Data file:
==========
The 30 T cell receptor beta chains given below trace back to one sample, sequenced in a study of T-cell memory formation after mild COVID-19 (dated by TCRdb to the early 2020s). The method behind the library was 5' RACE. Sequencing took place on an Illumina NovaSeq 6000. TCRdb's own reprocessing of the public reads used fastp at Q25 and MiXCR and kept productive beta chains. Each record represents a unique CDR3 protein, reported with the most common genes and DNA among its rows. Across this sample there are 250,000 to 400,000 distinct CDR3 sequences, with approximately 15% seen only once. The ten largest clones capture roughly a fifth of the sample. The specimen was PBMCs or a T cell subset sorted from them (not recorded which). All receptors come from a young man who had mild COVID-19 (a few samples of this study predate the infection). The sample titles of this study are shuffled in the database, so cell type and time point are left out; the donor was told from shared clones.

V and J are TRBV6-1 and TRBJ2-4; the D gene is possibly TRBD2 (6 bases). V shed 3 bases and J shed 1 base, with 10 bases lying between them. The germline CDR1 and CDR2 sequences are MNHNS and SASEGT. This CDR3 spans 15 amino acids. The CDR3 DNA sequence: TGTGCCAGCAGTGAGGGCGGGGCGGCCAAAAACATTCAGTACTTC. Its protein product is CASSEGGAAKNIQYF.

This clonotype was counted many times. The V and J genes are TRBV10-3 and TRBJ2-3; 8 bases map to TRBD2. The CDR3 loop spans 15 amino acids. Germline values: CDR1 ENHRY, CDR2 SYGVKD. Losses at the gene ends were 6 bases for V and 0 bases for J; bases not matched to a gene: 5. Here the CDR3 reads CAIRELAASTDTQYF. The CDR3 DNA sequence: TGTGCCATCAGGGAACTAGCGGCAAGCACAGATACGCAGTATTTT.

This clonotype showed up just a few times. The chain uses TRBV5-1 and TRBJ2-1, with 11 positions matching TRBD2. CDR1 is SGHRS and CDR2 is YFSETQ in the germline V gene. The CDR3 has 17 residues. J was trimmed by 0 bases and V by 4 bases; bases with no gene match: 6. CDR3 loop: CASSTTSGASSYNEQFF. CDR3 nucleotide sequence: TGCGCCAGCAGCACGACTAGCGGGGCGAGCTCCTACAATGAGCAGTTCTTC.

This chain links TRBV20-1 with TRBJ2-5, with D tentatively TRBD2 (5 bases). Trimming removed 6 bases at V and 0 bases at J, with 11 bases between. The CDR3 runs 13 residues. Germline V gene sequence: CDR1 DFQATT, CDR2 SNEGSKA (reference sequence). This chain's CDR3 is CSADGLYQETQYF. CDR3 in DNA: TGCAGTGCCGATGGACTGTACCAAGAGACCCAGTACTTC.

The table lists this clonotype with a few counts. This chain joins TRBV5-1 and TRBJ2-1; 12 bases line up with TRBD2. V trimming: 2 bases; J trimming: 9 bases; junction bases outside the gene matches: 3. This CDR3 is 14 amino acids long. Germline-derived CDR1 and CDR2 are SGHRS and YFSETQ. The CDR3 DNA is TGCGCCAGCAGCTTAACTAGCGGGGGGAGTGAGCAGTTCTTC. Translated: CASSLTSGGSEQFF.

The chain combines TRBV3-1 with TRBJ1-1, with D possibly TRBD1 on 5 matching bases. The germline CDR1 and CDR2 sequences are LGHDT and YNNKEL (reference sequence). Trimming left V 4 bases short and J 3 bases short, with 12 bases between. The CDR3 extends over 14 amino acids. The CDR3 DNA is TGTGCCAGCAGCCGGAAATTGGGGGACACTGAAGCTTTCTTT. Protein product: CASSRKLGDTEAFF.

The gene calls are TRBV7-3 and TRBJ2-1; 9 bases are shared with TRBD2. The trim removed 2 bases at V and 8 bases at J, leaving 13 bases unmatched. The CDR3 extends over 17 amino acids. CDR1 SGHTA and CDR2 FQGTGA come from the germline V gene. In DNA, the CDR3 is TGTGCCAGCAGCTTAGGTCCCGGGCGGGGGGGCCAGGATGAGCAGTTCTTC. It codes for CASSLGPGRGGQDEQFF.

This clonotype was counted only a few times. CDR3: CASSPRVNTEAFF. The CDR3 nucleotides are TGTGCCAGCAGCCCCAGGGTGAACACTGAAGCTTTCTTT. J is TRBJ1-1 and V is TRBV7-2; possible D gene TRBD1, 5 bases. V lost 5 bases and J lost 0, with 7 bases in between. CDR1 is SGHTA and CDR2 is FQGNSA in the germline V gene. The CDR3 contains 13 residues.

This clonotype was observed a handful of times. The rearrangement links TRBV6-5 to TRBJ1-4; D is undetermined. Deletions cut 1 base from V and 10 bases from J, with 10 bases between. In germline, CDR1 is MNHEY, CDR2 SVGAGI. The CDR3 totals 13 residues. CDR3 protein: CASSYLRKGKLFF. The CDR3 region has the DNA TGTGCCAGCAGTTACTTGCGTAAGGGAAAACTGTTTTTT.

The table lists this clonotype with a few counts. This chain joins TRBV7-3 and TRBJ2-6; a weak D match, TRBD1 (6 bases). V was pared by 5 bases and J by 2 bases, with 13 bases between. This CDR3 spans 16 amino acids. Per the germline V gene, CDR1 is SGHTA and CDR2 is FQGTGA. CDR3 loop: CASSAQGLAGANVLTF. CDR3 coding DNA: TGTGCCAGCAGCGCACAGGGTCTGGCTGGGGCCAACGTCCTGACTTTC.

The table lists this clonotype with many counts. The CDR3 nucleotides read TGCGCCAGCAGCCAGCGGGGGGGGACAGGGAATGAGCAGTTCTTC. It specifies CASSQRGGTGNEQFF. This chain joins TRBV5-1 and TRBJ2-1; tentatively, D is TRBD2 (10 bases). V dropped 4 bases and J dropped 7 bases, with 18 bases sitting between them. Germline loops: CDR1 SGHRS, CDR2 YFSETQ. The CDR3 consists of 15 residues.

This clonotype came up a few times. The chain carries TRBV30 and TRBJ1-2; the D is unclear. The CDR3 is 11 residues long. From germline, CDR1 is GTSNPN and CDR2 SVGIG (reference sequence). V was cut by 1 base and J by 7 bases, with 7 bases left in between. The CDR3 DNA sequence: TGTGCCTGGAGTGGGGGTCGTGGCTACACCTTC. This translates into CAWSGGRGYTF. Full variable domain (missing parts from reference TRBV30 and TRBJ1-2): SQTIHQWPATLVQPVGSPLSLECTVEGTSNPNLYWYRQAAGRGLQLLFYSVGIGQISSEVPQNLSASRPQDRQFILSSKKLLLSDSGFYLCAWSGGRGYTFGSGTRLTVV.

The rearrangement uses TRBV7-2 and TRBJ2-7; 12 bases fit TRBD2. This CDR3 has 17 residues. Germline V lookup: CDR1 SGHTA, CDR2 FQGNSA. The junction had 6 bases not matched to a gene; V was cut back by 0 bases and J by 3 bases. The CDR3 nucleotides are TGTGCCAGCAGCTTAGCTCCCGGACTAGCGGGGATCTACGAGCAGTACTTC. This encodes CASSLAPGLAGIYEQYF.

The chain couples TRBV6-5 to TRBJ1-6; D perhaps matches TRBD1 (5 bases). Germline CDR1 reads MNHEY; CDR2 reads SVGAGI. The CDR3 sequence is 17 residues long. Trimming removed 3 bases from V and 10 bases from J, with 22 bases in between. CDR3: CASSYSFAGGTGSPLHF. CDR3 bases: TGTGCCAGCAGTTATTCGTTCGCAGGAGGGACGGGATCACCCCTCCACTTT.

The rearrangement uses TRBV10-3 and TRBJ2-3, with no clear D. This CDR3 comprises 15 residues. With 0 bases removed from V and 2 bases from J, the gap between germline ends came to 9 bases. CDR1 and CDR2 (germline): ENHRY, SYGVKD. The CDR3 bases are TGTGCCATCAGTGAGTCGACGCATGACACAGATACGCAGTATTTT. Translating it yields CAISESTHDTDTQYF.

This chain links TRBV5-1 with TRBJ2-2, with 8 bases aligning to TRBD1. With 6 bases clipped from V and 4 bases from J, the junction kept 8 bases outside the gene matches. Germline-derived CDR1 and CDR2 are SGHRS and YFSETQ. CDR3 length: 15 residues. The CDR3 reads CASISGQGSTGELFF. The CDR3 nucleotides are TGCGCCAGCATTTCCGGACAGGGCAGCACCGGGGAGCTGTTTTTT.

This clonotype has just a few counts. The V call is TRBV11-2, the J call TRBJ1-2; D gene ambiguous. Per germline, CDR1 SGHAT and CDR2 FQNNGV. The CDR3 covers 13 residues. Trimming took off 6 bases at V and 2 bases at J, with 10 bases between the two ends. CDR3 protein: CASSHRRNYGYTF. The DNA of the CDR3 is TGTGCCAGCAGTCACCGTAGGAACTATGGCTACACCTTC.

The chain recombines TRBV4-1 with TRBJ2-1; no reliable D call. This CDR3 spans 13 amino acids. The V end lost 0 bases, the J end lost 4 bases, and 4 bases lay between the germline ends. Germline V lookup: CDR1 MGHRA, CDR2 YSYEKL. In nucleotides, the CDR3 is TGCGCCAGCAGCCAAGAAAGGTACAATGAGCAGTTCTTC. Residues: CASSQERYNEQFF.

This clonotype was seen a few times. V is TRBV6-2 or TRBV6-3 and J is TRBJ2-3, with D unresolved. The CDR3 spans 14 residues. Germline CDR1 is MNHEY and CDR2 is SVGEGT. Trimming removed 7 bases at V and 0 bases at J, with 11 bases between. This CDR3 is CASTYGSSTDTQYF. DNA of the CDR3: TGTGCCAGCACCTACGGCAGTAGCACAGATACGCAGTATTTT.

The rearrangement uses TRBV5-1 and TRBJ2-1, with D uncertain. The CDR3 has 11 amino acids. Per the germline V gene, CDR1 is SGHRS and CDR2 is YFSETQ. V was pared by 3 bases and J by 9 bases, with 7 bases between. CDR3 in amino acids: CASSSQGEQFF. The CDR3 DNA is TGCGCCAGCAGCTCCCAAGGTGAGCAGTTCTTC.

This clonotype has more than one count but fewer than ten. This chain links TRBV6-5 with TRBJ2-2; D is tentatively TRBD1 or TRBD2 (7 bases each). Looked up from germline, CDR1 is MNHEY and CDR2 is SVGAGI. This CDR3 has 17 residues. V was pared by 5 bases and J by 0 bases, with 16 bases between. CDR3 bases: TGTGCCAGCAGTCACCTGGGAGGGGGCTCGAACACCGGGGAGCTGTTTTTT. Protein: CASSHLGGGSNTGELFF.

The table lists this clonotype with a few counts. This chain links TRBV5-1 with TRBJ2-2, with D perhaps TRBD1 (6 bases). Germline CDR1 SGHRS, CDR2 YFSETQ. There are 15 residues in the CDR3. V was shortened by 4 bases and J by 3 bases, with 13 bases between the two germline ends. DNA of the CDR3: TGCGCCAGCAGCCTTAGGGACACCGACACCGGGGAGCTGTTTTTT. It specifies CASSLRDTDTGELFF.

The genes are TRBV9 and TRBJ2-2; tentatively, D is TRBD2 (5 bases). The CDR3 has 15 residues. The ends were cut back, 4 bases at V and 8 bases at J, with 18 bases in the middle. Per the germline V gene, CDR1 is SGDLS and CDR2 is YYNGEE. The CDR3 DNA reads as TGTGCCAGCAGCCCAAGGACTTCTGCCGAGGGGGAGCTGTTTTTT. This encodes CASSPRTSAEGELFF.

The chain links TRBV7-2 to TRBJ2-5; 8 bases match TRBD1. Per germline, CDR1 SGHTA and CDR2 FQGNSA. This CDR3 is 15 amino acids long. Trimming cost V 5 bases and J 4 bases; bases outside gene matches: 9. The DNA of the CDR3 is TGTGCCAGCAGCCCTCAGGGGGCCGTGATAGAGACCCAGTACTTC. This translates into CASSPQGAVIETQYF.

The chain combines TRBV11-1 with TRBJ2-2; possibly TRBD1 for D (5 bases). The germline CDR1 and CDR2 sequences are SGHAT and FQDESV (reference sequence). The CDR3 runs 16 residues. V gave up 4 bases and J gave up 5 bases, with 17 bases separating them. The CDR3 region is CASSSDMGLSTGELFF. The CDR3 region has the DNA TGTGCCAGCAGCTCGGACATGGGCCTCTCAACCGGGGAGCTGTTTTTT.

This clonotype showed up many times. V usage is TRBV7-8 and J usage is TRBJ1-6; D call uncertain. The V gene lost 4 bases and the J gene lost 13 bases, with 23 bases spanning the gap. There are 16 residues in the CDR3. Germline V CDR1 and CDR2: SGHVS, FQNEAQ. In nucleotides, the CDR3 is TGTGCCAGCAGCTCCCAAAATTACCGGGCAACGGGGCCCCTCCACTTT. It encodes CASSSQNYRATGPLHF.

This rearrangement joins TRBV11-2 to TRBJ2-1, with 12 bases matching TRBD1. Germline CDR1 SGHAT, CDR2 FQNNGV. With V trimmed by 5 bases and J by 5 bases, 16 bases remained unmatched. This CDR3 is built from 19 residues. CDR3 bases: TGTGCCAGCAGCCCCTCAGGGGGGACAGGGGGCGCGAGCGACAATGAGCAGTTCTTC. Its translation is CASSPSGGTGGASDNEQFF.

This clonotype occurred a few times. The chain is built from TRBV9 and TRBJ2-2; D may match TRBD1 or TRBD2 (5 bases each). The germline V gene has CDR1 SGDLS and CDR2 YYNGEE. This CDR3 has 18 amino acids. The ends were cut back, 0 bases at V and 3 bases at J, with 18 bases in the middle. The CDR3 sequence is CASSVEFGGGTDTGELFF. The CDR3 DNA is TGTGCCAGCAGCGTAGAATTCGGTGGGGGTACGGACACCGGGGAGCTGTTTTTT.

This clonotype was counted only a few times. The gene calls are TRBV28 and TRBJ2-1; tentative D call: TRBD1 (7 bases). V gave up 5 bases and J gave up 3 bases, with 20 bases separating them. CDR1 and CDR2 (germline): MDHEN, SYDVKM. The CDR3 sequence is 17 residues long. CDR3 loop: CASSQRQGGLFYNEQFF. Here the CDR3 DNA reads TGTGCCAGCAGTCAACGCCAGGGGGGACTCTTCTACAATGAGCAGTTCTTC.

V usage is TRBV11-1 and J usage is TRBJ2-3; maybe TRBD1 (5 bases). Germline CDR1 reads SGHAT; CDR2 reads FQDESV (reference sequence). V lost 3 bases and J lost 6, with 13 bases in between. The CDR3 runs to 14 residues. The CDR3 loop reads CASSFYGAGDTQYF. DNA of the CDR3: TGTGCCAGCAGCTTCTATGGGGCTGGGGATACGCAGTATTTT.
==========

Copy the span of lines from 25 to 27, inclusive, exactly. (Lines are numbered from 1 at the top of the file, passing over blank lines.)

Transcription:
The chain links TRBV7-2 to TRBJ2-5; 8 bases match TRBD1. Per germline, CDR1 SGHTA and CDR2 FQGNSA. This CDR3 is 15 amino acids long. Trimming cost V 5 bases and J 4 bases; bases outside gene matches: 9. The DNA of the CDR3 is TGTGCCAGCAGCCCTCAGGGGGCCGTGATAGAGACCCAGTACTTC. This translates into CASSPQGAVIETQYF.

The chain combines TRBV11-1 with TRBJ2-2; possibly TRBD1 for D (5 bases). The germline CDR1 and CDR2 sequences are SGHAT and FQDESV (reference sequence). The CDR3 runs 16 residues. V gave up 4 bases and J gave up 5 bases, with 17 bases separating them. The CDR3 region is CASSSDMGLSTGELFF. The CDR3 region has the DNA TGTGCCAGCAGCTCGGACATGGGCCTCTCAACCGGGGAGCTGTTTTTT.

This clonotype showed up many times. V usage is TRBV7-8 and J usage is TRBJ1-6; D call uncertain. The V gene lost 4 bases and the J gene lost 13 bases, with 23 bases spanning the gap. There are 16 residues in the CDR3. Germline V CDR1 and CDR2: SGHVS, FQNEAQ. In nucleotides, the CDR3 is TGTGCCAGCAGCTCCCAAAATTACCGGGCAACGGGGCCCCTCCACTTT. It encodes CASSSQNYRATGPLHF.